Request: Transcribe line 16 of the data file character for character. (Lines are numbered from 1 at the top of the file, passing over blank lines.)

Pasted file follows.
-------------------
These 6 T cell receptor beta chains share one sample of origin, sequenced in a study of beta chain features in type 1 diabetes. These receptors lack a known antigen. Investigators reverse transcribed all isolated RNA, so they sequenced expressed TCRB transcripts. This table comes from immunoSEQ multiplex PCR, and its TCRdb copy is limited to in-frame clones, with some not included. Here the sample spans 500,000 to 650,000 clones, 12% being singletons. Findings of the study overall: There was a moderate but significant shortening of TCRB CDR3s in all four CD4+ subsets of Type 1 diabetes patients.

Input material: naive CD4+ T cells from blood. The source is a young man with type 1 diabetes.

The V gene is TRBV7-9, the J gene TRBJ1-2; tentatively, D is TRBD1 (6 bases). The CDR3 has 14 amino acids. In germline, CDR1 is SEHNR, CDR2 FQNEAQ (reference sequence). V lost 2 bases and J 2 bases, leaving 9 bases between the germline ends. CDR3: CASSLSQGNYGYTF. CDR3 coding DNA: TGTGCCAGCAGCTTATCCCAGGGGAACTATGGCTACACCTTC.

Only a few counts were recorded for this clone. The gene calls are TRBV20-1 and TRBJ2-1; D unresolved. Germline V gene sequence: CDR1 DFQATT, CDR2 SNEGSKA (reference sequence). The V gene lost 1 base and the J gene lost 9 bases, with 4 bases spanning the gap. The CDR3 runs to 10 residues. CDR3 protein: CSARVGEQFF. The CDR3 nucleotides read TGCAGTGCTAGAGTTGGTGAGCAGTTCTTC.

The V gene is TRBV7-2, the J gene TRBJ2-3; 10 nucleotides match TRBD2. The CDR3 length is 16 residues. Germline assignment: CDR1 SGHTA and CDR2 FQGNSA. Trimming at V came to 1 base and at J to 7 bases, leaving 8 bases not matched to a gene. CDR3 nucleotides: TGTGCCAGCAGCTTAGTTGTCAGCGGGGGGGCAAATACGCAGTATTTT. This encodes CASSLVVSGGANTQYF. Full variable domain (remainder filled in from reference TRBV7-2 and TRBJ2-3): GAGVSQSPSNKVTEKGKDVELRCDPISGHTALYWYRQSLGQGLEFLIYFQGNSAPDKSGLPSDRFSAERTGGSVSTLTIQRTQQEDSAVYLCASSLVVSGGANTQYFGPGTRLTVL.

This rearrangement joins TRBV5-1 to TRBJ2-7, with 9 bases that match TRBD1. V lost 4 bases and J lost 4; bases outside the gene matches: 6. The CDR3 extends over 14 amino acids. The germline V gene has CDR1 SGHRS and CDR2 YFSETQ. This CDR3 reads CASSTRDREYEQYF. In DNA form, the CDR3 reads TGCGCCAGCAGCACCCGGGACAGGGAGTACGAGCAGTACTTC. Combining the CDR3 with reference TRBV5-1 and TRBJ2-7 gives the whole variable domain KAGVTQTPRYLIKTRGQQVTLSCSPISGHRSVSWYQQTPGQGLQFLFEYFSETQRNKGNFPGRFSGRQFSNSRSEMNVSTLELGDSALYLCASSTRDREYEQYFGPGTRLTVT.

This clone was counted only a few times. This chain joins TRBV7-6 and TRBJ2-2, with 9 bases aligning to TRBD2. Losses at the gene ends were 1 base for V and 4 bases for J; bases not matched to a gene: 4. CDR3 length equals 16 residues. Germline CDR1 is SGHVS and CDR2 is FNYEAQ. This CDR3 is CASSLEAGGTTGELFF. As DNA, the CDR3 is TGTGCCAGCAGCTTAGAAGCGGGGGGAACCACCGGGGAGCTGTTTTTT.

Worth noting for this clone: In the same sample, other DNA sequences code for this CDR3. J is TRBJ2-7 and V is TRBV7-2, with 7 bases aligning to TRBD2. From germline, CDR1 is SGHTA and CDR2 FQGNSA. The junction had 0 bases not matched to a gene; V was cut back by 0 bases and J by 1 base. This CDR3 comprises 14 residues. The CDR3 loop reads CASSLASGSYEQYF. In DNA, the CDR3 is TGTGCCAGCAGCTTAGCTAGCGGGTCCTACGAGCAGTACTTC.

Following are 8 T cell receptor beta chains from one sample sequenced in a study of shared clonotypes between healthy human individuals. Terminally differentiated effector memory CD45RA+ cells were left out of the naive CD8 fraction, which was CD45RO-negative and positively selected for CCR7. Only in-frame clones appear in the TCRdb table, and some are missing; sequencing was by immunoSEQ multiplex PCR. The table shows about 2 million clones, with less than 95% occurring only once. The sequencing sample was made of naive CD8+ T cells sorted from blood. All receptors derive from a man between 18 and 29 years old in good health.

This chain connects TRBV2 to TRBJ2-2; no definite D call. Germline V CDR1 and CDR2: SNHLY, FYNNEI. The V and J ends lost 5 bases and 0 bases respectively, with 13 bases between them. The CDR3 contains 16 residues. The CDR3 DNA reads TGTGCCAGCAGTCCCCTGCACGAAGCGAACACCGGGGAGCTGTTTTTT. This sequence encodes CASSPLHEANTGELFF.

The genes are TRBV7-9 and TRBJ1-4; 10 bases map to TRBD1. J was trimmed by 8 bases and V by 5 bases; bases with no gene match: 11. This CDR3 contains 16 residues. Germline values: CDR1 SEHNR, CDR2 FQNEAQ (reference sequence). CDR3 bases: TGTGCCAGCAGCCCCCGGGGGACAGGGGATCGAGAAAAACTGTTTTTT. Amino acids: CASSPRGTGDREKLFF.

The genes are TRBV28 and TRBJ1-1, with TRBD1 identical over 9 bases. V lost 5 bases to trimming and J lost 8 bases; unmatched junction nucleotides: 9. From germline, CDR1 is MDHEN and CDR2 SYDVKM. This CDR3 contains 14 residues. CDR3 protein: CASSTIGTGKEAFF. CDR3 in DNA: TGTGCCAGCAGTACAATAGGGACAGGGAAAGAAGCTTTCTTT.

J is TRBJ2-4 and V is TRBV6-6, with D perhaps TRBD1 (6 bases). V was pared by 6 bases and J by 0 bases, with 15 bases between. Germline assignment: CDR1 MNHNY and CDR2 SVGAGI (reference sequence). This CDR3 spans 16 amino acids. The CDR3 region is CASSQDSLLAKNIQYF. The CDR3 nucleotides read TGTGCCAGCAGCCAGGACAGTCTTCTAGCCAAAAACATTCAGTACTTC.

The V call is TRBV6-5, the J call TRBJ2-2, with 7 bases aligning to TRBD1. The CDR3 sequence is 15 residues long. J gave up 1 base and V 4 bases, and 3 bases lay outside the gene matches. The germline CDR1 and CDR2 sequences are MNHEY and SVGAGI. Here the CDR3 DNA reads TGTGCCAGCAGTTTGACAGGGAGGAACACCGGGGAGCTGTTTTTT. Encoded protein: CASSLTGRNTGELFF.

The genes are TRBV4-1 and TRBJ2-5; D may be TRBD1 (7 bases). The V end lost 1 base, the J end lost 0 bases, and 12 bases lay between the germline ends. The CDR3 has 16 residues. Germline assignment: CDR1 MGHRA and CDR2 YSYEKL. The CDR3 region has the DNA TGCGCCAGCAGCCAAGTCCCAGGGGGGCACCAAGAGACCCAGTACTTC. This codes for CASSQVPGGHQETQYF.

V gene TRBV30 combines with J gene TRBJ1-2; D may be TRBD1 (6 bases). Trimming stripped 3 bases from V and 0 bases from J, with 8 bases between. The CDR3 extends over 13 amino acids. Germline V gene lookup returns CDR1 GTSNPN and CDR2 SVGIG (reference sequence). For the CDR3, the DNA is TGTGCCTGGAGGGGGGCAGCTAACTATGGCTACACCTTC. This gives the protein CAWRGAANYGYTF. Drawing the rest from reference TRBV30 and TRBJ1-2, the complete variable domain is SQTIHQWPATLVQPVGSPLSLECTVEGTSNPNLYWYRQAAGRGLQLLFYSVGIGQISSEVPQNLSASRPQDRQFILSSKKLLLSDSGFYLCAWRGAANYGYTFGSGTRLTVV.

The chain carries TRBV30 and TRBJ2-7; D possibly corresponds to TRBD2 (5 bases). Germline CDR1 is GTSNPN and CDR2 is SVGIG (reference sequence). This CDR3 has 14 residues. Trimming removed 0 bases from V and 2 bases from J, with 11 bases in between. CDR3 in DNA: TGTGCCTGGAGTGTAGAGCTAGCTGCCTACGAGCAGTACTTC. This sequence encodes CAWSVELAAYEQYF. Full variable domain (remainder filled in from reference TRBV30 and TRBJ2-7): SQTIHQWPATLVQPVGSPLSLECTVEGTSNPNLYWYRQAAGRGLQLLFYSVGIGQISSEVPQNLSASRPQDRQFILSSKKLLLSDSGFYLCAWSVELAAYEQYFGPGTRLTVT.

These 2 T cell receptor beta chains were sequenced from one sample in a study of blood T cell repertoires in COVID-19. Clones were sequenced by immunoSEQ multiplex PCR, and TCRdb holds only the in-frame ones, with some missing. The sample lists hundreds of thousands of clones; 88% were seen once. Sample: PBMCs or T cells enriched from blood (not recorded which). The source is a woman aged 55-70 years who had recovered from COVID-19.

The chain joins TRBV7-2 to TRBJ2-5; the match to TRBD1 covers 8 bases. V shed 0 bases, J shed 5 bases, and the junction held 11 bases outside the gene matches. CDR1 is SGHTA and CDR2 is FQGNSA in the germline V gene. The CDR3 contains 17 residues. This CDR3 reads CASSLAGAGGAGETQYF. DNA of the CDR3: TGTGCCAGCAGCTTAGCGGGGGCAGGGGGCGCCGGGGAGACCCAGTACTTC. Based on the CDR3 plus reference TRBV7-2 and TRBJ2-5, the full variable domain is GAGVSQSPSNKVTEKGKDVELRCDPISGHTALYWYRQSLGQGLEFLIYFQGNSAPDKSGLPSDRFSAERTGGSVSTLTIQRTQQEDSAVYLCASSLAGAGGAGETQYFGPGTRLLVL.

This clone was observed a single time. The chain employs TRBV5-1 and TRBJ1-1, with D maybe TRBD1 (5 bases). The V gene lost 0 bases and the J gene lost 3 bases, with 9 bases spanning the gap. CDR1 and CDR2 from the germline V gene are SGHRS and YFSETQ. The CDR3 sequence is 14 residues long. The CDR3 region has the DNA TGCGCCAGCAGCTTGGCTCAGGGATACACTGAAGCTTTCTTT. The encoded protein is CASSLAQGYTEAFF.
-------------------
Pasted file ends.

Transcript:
V gene TRBV30 combines with J gene TRBJ1-2; D may be TRBD1 (6 bases). Trimming stripped 3 bases from V and 0 bases from J, with 8 bases between. The CDR3 extends over 13 amino acids. Germline V gene lookup returns CDR1 GTSNPN and CDR2 SVGIG (reference sequence). For the CDR3, the DNA is TGTGCCTGGAGGGGGGCAGCTAACTATGGCTACACCTTC. This gives the protein CAWRGAANYGYTF. Drawing the rest from reference TRBV30 and TRBJ1-2, the complete variable domain is SQTIHQWPATLVQPVGSPLSLECTVEGTSNPNLYWYRQAAGRGLQLLFYSVGIGQISSEVPQNLSASRPQDRQFILSSKKLLLSDSGFYLCAWRGAANYGYTFGSGTRLTVV.